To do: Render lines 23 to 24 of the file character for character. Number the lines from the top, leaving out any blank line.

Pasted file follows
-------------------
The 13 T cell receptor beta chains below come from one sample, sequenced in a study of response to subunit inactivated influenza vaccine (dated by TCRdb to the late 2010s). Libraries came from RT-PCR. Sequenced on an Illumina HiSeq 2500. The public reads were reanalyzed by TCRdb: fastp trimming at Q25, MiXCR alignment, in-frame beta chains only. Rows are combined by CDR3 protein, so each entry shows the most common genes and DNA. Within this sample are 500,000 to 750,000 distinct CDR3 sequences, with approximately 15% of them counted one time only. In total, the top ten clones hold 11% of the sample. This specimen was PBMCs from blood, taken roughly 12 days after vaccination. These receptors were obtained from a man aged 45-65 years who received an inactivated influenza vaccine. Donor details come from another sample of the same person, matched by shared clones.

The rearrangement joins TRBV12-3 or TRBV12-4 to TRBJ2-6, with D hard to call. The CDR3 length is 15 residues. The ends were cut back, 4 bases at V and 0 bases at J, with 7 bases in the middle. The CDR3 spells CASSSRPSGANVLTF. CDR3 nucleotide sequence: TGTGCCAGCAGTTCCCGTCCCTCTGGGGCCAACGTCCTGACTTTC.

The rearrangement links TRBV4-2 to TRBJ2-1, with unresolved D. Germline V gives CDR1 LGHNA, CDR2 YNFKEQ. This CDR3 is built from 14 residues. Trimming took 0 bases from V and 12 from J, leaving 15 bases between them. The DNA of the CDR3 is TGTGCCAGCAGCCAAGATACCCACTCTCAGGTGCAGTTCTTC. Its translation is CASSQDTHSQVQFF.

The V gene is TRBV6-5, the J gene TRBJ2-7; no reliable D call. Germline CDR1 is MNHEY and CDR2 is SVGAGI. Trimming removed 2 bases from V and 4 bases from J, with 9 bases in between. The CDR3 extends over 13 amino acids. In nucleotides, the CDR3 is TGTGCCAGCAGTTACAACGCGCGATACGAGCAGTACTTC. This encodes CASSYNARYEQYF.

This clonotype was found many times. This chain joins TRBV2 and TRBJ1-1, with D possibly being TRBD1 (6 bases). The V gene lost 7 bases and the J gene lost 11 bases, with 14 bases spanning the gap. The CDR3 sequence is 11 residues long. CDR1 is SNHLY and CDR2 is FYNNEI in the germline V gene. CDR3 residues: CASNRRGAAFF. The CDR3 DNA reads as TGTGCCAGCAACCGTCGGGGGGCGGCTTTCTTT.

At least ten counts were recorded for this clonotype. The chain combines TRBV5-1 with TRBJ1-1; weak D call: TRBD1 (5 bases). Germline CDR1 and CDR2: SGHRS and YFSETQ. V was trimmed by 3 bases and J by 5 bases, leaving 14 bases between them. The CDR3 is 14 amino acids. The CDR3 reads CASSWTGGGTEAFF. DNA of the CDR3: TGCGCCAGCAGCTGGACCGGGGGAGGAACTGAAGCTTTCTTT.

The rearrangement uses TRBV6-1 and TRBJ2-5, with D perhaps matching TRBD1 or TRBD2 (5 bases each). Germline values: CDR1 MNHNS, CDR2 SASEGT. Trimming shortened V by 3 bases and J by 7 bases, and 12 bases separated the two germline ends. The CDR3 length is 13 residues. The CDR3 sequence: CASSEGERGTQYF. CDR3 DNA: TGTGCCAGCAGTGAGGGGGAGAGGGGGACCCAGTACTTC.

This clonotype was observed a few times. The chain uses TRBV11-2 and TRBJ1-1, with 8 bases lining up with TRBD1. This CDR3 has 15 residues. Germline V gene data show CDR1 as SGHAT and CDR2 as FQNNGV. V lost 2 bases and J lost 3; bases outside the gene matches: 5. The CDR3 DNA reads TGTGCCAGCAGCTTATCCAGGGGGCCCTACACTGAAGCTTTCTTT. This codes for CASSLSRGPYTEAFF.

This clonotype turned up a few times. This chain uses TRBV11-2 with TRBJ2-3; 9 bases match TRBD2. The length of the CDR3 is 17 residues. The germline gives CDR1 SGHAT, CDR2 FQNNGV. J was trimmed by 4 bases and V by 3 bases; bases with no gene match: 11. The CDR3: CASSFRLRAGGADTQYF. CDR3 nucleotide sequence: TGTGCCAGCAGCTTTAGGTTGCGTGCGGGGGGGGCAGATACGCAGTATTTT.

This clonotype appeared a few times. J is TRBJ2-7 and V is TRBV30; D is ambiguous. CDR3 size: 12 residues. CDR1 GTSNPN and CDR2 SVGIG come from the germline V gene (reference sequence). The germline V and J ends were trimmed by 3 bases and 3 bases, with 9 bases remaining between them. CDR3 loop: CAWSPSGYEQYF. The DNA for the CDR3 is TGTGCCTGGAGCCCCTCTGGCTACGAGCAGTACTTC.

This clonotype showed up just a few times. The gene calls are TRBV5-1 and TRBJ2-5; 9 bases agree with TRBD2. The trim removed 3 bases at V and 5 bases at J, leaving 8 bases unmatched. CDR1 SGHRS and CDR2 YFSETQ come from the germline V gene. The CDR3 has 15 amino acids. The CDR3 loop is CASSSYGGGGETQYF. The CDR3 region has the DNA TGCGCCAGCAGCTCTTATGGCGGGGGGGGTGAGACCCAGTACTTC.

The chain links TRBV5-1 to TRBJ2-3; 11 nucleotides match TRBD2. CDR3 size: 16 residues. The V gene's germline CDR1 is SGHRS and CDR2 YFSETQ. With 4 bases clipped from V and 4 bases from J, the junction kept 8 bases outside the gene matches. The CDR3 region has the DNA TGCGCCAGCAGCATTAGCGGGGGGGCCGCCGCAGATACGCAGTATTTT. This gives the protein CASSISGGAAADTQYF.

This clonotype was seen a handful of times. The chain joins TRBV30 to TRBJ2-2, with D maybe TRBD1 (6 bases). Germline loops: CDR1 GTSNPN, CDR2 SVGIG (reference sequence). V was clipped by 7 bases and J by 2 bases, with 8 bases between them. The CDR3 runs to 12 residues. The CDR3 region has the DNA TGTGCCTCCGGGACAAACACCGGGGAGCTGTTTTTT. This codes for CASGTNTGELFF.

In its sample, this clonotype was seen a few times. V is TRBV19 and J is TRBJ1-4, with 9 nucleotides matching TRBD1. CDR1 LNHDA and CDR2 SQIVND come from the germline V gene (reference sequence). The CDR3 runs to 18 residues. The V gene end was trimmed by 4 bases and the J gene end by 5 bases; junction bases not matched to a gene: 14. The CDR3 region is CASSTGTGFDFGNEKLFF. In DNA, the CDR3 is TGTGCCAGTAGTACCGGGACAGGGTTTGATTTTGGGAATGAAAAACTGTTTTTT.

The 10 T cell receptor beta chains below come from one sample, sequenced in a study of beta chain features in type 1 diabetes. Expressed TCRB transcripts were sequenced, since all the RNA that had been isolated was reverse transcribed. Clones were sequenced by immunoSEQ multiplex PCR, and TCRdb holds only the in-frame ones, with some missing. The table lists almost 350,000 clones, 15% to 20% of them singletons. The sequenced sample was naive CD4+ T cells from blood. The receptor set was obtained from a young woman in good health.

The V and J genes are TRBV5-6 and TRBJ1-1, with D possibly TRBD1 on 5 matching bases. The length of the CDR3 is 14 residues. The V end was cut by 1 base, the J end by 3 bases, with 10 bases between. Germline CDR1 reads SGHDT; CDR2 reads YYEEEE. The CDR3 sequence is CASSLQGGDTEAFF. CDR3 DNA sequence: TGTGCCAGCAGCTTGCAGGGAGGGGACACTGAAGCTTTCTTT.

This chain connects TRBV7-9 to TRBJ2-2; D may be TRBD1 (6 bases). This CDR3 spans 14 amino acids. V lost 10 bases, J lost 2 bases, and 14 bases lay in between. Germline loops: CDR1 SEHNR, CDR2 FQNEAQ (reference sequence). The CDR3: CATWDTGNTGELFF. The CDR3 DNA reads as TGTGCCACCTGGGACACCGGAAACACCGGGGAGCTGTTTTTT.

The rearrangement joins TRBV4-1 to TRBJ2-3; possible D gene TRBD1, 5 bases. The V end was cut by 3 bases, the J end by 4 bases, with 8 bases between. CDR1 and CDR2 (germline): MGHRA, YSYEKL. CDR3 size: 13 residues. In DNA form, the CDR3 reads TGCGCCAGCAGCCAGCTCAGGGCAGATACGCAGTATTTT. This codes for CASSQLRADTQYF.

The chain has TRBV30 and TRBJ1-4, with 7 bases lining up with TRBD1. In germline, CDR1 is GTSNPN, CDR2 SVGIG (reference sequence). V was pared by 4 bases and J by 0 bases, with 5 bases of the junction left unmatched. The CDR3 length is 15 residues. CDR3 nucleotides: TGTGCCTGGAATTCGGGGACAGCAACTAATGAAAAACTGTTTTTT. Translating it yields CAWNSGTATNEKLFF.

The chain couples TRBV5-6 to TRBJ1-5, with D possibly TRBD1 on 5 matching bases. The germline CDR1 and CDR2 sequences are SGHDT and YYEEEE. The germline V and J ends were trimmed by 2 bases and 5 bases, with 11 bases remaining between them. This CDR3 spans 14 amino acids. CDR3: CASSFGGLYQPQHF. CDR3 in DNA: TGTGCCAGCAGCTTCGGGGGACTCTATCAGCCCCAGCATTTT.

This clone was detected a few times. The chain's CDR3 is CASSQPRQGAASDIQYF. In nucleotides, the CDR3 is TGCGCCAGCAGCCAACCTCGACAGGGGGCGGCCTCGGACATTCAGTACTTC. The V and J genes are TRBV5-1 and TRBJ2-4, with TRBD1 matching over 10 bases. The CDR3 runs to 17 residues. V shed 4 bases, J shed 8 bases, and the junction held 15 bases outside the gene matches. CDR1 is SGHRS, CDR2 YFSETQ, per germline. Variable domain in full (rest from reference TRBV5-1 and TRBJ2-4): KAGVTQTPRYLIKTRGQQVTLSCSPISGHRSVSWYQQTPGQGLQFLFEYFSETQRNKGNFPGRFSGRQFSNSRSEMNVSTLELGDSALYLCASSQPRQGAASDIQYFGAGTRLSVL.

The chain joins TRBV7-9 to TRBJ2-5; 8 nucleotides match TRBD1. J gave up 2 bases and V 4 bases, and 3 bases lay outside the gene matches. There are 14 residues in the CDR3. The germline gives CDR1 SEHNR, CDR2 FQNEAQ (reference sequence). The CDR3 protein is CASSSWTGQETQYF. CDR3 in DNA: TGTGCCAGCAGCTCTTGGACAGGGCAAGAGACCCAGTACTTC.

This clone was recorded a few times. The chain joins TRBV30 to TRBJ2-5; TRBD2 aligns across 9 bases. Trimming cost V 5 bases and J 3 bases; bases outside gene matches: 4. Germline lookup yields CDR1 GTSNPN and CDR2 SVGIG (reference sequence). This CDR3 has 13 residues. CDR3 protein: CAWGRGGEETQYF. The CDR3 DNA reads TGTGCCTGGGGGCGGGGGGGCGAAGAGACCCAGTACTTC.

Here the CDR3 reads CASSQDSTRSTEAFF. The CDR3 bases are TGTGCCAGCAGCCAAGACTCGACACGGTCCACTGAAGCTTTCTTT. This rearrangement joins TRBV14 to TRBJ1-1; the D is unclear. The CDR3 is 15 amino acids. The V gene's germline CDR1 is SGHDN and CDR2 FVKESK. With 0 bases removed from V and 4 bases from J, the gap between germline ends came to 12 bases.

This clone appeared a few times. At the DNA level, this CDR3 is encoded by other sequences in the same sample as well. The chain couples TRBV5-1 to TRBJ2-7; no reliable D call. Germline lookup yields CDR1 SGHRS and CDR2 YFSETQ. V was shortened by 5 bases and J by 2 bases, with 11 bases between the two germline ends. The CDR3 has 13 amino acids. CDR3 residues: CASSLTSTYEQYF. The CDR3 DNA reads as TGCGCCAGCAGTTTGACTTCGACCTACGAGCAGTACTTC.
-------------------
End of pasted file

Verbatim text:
This clone was recorded a few times. The chain joins TRBV30 to TRBJ2-5; TRBD2 aligns across 9 bases. Trimming cost V 5 bases and J 3 bases; bases outside gene matches: 4. Germline lookup yields CDR1 GTSNPN and CDR2 SVGIG (reference sequence). This CDR3 has 13 residues. CDR3 protein: CAWGRGGEETQYF. The CDR3 DNA reads TGTGCCTGGGGGCGGGGGGGCGAAGAGACCCAGTACTTC.

Here the CDR3 reads CASSQDSTRSTEAFF. The CDR3 bases are TGTGCCAGCAGCCAAGACTCGACACGGTCCACTGAAGCTTTCTTT. This rearrangement joins TRBV14 to TRBJ1-1; the D is unclear. The CDR3 is 15 amino acids. The V gene's germline CDR1 is SGHDN and CDR2 FVKESK. With 0 bases removed from V and 4 bases from J, the gap between germline ends came to 12 bases.